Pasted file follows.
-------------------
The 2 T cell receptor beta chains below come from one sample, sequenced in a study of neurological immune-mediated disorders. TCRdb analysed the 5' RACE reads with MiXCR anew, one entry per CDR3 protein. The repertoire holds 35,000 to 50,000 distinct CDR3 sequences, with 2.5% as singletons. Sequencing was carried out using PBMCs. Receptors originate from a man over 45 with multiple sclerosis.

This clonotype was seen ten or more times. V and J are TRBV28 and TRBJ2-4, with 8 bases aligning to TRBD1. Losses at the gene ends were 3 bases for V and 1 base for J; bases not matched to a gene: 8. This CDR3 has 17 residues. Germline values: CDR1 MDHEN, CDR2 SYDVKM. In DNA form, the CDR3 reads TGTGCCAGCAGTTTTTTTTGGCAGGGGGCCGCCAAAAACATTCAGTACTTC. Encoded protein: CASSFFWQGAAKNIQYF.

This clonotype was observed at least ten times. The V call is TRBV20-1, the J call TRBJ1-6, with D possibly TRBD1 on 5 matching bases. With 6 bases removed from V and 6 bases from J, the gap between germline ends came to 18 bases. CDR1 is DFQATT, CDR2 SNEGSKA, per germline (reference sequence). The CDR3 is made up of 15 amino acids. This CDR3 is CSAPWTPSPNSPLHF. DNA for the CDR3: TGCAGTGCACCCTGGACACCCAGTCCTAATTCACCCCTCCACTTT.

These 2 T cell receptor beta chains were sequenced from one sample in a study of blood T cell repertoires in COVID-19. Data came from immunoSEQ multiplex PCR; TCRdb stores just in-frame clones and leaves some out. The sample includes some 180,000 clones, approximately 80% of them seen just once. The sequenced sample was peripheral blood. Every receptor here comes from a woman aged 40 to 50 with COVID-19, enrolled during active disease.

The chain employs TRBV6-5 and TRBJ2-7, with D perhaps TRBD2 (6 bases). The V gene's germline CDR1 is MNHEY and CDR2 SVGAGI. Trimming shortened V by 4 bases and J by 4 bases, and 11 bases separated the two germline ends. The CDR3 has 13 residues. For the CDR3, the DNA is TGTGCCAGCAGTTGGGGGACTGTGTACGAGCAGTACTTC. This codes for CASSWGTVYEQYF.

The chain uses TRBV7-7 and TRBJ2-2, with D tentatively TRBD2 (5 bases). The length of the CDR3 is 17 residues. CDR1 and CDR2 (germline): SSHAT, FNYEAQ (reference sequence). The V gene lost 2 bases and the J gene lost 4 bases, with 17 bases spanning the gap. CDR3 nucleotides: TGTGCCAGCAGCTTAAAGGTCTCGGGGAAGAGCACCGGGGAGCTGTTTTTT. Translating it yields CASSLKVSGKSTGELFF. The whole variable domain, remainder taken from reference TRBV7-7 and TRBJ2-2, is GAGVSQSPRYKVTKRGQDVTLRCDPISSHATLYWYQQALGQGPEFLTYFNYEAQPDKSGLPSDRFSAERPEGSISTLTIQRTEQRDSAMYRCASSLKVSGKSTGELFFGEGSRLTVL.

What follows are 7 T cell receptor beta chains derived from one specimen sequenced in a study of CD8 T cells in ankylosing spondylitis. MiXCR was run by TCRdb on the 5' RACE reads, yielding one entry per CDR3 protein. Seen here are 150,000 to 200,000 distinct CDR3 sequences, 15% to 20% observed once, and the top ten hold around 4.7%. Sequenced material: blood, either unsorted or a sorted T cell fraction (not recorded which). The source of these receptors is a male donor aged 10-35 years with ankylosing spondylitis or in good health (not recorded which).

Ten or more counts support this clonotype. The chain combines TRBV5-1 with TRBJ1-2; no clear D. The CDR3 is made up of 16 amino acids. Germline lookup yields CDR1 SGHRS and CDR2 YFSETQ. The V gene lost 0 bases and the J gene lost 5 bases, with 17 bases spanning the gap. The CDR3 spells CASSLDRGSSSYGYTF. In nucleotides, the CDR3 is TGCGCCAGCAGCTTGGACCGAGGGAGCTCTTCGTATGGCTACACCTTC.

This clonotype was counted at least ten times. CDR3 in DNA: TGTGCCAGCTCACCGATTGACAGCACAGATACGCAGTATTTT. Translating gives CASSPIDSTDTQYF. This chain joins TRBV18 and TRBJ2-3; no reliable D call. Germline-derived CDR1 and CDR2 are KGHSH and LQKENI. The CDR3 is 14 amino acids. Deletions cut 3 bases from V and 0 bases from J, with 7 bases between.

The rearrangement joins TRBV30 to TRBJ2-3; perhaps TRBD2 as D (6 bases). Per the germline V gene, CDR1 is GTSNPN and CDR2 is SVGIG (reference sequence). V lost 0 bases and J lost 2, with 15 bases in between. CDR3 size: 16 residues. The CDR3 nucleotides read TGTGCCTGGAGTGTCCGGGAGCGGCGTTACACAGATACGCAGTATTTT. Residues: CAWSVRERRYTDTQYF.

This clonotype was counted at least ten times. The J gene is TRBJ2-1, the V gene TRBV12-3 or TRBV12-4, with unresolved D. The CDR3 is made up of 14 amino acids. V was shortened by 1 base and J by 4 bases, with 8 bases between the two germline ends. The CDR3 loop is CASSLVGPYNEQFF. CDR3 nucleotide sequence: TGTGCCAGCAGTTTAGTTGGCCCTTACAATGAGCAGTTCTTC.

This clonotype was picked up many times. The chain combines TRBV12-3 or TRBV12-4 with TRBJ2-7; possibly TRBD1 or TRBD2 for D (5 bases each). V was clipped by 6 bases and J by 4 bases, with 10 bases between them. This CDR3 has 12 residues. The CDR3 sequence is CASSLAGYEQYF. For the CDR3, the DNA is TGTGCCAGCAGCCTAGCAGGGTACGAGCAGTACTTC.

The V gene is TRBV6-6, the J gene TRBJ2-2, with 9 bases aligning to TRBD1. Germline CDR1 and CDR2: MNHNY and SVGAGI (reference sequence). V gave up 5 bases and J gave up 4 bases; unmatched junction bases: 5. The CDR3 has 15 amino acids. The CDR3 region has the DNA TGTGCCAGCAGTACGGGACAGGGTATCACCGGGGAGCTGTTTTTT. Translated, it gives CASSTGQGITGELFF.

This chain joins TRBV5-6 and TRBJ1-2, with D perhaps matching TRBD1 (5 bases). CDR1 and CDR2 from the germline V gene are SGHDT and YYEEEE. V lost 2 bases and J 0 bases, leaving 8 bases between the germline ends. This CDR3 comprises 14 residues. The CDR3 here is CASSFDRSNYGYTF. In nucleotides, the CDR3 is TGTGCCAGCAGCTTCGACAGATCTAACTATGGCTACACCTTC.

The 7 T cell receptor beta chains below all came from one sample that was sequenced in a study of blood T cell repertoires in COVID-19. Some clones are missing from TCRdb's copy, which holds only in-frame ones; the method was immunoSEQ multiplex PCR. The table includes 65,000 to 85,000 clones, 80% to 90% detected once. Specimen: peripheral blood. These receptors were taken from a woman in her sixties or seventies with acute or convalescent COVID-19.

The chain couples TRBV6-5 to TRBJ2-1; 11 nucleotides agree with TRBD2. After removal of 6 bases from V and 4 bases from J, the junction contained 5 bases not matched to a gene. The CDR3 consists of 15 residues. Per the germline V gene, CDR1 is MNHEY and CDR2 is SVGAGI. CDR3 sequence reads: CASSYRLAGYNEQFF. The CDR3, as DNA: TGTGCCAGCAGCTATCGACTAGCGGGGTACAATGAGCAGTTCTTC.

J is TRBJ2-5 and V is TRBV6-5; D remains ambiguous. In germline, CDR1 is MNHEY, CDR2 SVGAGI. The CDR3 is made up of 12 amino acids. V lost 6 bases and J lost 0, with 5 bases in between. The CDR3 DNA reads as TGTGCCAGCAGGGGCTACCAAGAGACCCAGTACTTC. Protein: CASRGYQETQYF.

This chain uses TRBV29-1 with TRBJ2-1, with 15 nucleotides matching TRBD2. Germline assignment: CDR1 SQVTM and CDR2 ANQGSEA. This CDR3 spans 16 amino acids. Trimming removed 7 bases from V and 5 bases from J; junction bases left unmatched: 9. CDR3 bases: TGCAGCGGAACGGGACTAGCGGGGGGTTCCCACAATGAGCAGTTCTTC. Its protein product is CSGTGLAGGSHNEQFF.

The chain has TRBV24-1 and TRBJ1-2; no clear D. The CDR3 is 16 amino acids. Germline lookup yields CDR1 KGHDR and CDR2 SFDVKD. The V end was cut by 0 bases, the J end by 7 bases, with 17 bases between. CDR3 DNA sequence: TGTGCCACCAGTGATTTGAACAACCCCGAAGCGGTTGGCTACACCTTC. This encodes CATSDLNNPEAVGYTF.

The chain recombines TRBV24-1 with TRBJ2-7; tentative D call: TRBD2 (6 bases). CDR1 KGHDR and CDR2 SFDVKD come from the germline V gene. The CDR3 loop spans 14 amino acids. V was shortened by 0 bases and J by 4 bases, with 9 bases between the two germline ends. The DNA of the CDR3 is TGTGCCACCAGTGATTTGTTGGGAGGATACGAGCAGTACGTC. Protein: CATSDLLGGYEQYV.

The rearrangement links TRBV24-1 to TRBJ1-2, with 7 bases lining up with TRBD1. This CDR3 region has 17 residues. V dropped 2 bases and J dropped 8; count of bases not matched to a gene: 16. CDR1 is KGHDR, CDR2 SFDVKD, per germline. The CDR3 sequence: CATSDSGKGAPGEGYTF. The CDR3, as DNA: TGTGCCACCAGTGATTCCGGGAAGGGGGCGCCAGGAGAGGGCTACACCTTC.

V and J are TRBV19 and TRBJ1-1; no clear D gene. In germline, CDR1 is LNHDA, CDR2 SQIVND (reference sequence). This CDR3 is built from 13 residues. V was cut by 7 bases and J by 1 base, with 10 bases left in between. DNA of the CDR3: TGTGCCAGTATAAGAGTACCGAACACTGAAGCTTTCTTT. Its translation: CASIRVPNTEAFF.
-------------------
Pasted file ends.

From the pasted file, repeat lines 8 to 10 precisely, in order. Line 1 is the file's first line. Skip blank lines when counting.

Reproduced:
Ten or more counts support this clonotype. The chain combines TRBV5-1 with TRBJ1-2; no clear D. The CDR3 is made up of 16 amino acids. Germline lookup yields CDR1 SGHRS and CDR2 YFSETQ. The V gene lost 0 bases and the J gene lost 5 bases, with 17 bases spanning the gap. The CDR3 spells CASSLDRGSSSYGYTF. In nucleotides, the CDR3 is TGCGCCAGCAGCTTGGACCGAGGGAGCTCTTCGTATGGCTACACCTTC.

This clonotype was counted at least ten times. CDR3 in DNA: TGTGCCAGCTCACCGATTGACAGCACAGATACGCAGTATTTT. Translating gives CASSPIDSTDTQYF. This chain joins TRBV18 and TRBJ2-3; no reliable D call. Germline-derived CDR1 and CDR2 are KGHSH and LQKENI. The CDR3 is 14 amino acids. Deletions cut 3 bases from V and 0 bases from J, with 7 bases between.

The rearrangement joins TRBV30 to TRBJ2-3; perhaps TRBD2 as D (6 bases). Per the germline V gene, CDR1 is GTSNPN and CDR2 is SVGIG (reference sequence). V lost 0 bases and J lost 2, with 15 bases in between. CDR3 size: 16 residues. The CDR3 nucleotides read TGTGCCTGGAGTGTCCGGGAGCGGCGTTACACAGATACGCAGTATTTT. Residues: CAWSVRERRYTDTQYF.